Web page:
is the God of the Jehovah’s Witnesses?
of the most singular doctrines taught by the Jehovah's Witnesses
is that Christ, before he came to Earth and since his return to
heaven, was and is Michael the Archangel. The Witnesses rely on
I Thessalonians 4:16: "the Lord himself will descend from heaven
with a commanding call, with an archangel's voice and with God's
trumpet." (All citations in this tract, unless otherwise noted,
are from the New World Translation of the Bible, published by the
Watchtower Bible and Tract Society and used by the Jehovah’s Witnesses.)
this verse the Witnesses conclude that the Lord is an archangel
because He has "an archangel's voice." No other denomination
has ever come up with such a conclusion, because every other denomination
has concluded that the return of the Lord will be heralded by an
archangel. Let's continue with the Witnesses' argument.
identify the archangel as Michael from Jude 9: "But when Michael
the archangel had a difference with the Devil and was disputing
about Moses' body, he did not dare to bring a judgement against
him in abusive terms, but said: 'May Jehovah rebuke you.'"
does this identification work? According to Reasoning from the
Scriptures, one of the manuals Witnesses use in door-to-door evangelization,
"the expression 'archangel' is never found in the plural in
the Scriptures, thus implying there is only one."
interesting argument, but weak. Actually, 1 Thessalonians 4:16
refers to an archangel's voice, not to the archangel's voice, implying
there is more than one archangel. If there were only one, the article
"the" would be used. If there were more than one, but
only one is being referred to, the article would be "an."
from the Scriptures claims "the evidence indicates that the
Son of God was known as Michael before he came to earth and is known
by that name since his return to heaven where he resides as the
glorified spirit Son of God." But what little evidence there
is against the Witnesses' position. Look at Hebrews 1:5: "to
which one of the angels did he ever say: 'You are my son; I, today,
I have become your father’“? This suggests the Son of God can't
be an angel (or an archangel, to be technical), because it was to
the Son that the Father said, "I have become your father."
the Jehovah's Witnesses, in their own, backhanded way, recognise
this. Look at their translation of verse 6: "Let all God's
angels do obeisance to him," referring to the Son. The Witnesses
want you to think the angels do obeisance to the (sole) archangel,
but they know this isn't what the verse really says. Until 1970
the New World Translation didn't use the word "obeisance."
Until then verse 6 read this way: "Let all God's angels
worship him" (italics added). Angels don't worship an
archangel, who, after all, is just another creature. They worship
God. When the New World Translation was first made, this verse
slipped by the translating committee and effectively undercut the
argument that Christ is really Michael.
Jesus Only a Man?
will come as no surprise to you to learn that the Witnesses do not
believe our Lord is divine at all. He isn't God. They appeal to
their own rendering of John 1:1: "In the beginning the Word
was, and the Word was with God, and the Word was a god." In
every Catholic and Protestant translation, the final clause is given
this way: "and the Word was God." The translation given
by the Witnesses simply isn't supported by the Greek. They use
the lower-case "g" to show that Christ is merely a creature,
even if the most exalted creature. In the 'Book of Judges certain
magistrates are called gods, but it is clear from the context they're
merely human beings. No divinity is implied in the ancient usage,
and the Witnesses imply none when they call Christ "a god."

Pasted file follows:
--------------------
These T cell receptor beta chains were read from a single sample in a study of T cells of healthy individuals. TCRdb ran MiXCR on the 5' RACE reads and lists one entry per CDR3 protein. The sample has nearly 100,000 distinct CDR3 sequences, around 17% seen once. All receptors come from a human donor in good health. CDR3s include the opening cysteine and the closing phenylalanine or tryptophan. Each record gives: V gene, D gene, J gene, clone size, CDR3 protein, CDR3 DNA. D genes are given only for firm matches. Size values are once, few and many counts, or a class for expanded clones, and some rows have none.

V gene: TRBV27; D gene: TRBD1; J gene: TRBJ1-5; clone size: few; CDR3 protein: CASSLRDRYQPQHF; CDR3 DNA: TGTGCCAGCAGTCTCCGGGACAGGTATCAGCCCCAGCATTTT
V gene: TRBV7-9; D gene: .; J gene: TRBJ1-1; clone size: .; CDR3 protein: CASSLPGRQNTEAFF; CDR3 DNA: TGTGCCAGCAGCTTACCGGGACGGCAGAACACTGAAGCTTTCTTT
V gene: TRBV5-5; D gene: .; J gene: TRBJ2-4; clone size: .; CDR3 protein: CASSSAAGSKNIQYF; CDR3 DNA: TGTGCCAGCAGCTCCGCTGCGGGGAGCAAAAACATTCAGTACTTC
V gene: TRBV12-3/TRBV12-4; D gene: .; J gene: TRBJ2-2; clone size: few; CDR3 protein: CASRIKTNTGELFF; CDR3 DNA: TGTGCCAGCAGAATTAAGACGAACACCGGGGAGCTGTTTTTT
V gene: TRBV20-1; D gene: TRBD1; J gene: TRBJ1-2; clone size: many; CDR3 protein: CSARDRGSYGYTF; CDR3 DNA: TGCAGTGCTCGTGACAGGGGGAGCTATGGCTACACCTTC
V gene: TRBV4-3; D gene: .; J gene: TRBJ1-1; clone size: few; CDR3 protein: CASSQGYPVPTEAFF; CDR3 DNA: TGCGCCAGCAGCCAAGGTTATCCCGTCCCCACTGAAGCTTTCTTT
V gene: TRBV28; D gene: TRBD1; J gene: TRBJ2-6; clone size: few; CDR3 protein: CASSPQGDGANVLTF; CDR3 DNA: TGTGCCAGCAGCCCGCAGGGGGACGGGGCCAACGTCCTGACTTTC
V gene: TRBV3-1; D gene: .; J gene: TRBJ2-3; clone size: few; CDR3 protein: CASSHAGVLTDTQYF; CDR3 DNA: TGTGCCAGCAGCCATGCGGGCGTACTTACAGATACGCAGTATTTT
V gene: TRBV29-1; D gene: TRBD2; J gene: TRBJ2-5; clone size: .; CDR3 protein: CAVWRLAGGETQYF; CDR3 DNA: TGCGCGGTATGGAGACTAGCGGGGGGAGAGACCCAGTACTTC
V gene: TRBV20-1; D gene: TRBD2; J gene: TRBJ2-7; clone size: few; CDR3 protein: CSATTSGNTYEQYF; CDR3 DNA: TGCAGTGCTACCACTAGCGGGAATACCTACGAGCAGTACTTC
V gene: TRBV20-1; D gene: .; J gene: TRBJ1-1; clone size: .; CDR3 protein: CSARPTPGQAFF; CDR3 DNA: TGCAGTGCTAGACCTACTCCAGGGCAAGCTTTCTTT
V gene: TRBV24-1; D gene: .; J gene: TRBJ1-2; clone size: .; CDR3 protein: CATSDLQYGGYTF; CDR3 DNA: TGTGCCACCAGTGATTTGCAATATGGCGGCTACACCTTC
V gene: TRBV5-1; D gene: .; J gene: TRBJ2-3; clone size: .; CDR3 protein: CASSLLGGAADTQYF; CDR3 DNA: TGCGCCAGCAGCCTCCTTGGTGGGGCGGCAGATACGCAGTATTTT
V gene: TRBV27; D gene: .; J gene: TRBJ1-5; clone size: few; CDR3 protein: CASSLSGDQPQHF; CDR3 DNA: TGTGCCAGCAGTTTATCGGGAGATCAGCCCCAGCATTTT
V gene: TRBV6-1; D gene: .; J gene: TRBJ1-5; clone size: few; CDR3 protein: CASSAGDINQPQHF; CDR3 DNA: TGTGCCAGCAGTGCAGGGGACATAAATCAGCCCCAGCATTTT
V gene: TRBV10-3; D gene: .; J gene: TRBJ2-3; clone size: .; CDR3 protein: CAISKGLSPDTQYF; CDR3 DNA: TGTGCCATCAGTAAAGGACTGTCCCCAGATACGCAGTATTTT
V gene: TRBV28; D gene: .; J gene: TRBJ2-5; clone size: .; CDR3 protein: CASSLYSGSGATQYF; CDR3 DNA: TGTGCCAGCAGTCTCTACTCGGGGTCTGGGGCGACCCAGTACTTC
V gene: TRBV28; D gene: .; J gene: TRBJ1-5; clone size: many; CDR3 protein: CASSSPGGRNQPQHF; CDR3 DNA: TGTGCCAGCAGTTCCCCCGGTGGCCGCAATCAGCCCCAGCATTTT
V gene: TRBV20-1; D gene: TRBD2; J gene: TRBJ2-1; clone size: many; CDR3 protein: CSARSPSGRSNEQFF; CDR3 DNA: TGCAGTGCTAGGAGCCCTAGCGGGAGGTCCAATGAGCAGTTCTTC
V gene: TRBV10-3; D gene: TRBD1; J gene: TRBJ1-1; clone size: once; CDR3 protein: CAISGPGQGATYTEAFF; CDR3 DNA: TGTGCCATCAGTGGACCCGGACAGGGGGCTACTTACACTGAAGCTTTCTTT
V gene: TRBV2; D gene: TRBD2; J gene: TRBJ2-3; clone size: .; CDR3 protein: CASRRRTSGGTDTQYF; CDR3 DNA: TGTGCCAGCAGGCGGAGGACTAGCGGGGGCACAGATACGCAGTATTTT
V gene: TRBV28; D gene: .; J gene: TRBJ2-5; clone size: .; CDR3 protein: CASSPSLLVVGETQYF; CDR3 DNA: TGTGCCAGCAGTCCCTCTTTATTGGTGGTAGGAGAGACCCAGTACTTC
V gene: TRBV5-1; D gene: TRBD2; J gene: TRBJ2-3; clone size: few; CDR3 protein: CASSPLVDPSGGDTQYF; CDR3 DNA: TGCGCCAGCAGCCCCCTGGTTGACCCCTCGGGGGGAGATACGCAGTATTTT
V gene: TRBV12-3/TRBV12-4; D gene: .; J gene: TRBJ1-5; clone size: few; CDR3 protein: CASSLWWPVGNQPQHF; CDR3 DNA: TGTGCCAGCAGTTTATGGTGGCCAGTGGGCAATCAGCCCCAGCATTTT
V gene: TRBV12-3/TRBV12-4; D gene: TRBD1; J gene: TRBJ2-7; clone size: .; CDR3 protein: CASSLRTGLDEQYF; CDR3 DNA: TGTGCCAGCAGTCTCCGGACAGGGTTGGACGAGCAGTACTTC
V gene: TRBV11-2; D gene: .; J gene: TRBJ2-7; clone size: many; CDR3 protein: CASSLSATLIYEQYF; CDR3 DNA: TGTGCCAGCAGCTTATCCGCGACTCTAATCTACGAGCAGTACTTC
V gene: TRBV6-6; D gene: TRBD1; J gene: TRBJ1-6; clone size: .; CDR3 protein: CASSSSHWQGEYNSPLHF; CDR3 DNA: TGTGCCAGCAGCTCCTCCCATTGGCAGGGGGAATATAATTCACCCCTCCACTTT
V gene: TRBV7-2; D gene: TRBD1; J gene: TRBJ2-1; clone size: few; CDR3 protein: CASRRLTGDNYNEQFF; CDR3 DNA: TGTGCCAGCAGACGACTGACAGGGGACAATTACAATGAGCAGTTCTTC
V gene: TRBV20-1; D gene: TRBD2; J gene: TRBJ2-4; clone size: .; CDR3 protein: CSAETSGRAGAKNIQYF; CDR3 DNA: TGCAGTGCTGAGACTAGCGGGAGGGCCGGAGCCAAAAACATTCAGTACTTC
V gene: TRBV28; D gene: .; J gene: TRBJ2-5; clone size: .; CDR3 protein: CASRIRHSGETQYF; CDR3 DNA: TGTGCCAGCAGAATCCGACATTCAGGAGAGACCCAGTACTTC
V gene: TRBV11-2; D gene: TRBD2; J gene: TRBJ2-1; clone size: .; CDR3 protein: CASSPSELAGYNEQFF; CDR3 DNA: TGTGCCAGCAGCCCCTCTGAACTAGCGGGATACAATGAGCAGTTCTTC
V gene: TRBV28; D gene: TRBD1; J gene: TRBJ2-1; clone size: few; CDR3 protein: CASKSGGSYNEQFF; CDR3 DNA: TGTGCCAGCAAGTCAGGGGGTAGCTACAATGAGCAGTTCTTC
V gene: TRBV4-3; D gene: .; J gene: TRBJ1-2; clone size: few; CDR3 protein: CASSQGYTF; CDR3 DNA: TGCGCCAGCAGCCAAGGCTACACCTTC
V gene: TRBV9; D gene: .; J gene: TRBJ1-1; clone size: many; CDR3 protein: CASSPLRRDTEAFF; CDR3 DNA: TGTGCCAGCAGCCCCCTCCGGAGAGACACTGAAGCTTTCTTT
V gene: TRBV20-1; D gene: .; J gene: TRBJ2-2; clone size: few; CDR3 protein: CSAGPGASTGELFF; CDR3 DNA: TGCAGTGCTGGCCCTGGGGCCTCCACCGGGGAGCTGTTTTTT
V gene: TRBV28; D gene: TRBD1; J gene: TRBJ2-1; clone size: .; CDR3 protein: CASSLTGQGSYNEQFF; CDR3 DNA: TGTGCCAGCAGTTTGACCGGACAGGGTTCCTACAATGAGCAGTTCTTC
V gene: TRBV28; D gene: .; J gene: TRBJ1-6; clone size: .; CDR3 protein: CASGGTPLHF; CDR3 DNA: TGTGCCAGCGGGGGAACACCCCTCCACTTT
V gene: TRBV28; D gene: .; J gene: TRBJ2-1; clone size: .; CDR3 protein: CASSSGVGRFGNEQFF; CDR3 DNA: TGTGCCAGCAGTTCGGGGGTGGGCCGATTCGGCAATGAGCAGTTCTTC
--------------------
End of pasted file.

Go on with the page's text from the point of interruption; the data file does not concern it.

missionaries come to your door and argue that Jesus is just a creature,
point out the illegitimate translation of John 1:1, and then turn
to John 20:28, where Thomas says, as he probes Jesus' wounds, “My
Lord and my God!" Then note that Jesus didn't correct Thomas's
identification of him as God, because no correction was needed.
Thomas, previously doubting, knew exactly what he was saying, and
what he was saying was true.
Jehovah's Witnesses deny the Incarnation, of course. They deny
it first because Jesus isn't God, according to them, so there's
no question about God taking flesh. They also deny it in a second
sense. In the Incarnation what the Son of God was before — that
is to say, God — became united with a human nature, so two natures
coexisted. Even after Jesus' appearance on Earth, say the Witnesses,
there was only one nature, the human. This is how they see it.
In heaven, before coming down, Jesus was the Son of God, a creature,
and was known as Michael. He was the archangel Michael, pure spirit.
He then ceased to be a spirit at all. His spiritness entirely disappeared,
vanished. On Earth the Son of God was purely human. No angelic
spirit was commingled with his human nature. This man Jesus was
killed at Calvary. At his Resurrection, his human body was not
resuscitated. It remained in the tomb and rotted. There was no
real, physical Resurrection in the traditional Christian sense.
Instead, what was resurrected was the angelic spirit body.
in mind the sequence. In heaven: spirit only. On Earth: body only.
Back in heaven: spirit again. There is no continuity here. The
creature called Michael entirely ceased to exist. The creature
called Jesus (while here on Earth) began to exist, then, at death,
he ceased to exist also. The creature Michael then began to exist
Resurrection Was Real
of this squares with the Bible. The Resurrection accounts in the
Gospels are accounts of a re-animated corpse, a corpse no-longer
in the tomb. There isn't a shred of evidence in the Gospels to
indicate anyone thought the body remained in the tomb. (Recall
that the guards were told to lie about it, to say someone stole
the body while they were sleeping, even though an admission of sleeping
while on duty was tantamount to a death sentence for the guards.)
the Resurrection Jesus appeared to the apostles and said, "See
my hands and my feet, that it is I myself; feel me and see, because
a spirit does not have flesh and bones just as you behold that I